Physically Challenged Gardening
This article is on physically challenged gardening. Physically challenged can refer to many things like being in a wheelchair to having arthritis. I find every year that it seems like it gets harder to bend over for long periods of time because of arthritis in my back which is why I have decided to write this article. My hope is if you are on the verge of thinking that you can't garden any longer maybe this article will get you to thinking of ideas for you to meet the challenge.
For those folks who can't crawl around in a garden the answer is if you can't get to the dirt then bring the dirt to you. This can be done by a number of different ways, primarily raised beds and container gardening. If you are in a wheel chair either a raised bed or container garden could be an excellent choice.
If you have the ability to have a raised bed you need to determine how high you need the bed to be. The height and width should be something you can work comfortably. If you can only work the raised bed from one side the recommendation is it should be no wider than two feet. If the raised bed can be worked from both sides then it could be four feet wide. Remember this is only the recommendation and if you can't reach two feet the bed should be built to your requirements.
Another advantage of a raised bed is that it can be built with an edge wide enough to sit on. So in the event a gardener had a problem standing they could sit on the edge of the raised bed if it was built for the gardener to sit down and garden. If you don't have the ability to construct a raised bed you have some options. The first option is you can hire someone to do it for you. Or maybe you can get some volunteer labor to help. Some civic groups will provide volunteer labor if you provide the material.
If a raised bed isn't an option, maybe a container garden is. Containers can be made from a variety of things such as large pots, planters, barrels, milk jugs, recycled Styrofoam coolers, pieces of drainage pipe or cinderblocks. In setting up a container garden many options are available. You can have large pots or planters that are at the heights you need them. Other options are taking smaller pots and elevating them to the height you need them to be.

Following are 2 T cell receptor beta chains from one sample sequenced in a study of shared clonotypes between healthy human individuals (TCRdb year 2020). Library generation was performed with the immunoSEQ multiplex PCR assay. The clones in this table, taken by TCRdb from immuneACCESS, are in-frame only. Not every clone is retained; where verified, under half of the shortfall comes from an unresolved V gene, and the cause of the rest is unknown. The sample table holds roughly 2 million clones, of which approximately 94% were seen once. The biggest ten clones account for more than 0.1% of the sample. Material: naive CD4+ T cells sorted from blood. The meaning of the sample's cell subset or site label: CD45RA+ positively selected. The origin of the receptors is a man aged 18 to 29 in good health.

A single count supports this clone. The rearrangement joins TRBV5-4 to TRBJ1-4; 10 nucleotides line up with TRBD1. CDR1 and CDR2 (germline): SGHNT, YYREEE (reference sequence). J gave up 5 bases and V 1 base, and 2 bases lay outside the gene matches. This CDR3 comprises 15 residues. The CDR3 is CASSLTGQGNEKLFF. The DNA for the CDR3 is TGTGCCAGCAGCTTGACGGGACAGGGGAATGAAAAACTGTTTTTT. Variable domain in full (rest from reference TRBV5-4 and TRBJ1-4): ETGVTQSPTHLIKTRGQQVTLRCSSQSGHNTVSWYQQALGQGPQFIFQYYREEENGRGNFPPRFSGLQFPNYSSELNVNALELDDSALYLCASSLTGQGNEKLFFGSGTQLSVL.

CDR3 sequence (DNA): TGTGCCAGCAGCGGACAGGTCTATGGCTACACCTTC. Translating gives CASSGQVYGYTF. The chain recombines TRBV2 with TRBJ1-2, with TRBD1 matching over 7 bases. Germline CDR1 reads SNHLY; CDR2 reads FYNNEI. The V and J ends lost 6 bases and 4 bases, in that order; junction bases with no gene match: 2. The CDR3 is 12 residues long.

Raising smaller pots can be done as fancy or as simple as you want. You can elevate pots using plant stands which are either purchased or built. If this isn't an option you can turn a five gallon plastic bucket upside down and put a pot on it. While it's not stylish it gets the job done and the cost is minimal. In addition, if you add a plant that drapes it will cover the bucket. Using containers for gardening can be enjoyable. For ease of moving your containers around you can put them on dollies, or platforms with wheels to move them around to make the best use of space.
Another option would be a plant table. I have seen plant tables built as a big box of dirt on legs and I have seen them built as a big box that holds lots of pots. The plant table works well in areas where you have a lot of gardeners such as a assisted living facility. The plant table is built to give the ability for the gardeners to pull up either a wheel chair or regular chair and visit as they garden.
Now that you have the dirt in a comfortable position you need something to work the dirt. There are many special adaptive tools on the market for folks who need special tools for gardening. Another alternative is to adapt the tools that you have. Some ideas to adapt tools can be found at http://www.hort.vt.edu/human/adapt.html
The following links provide a lot of information on physically challenged gardening: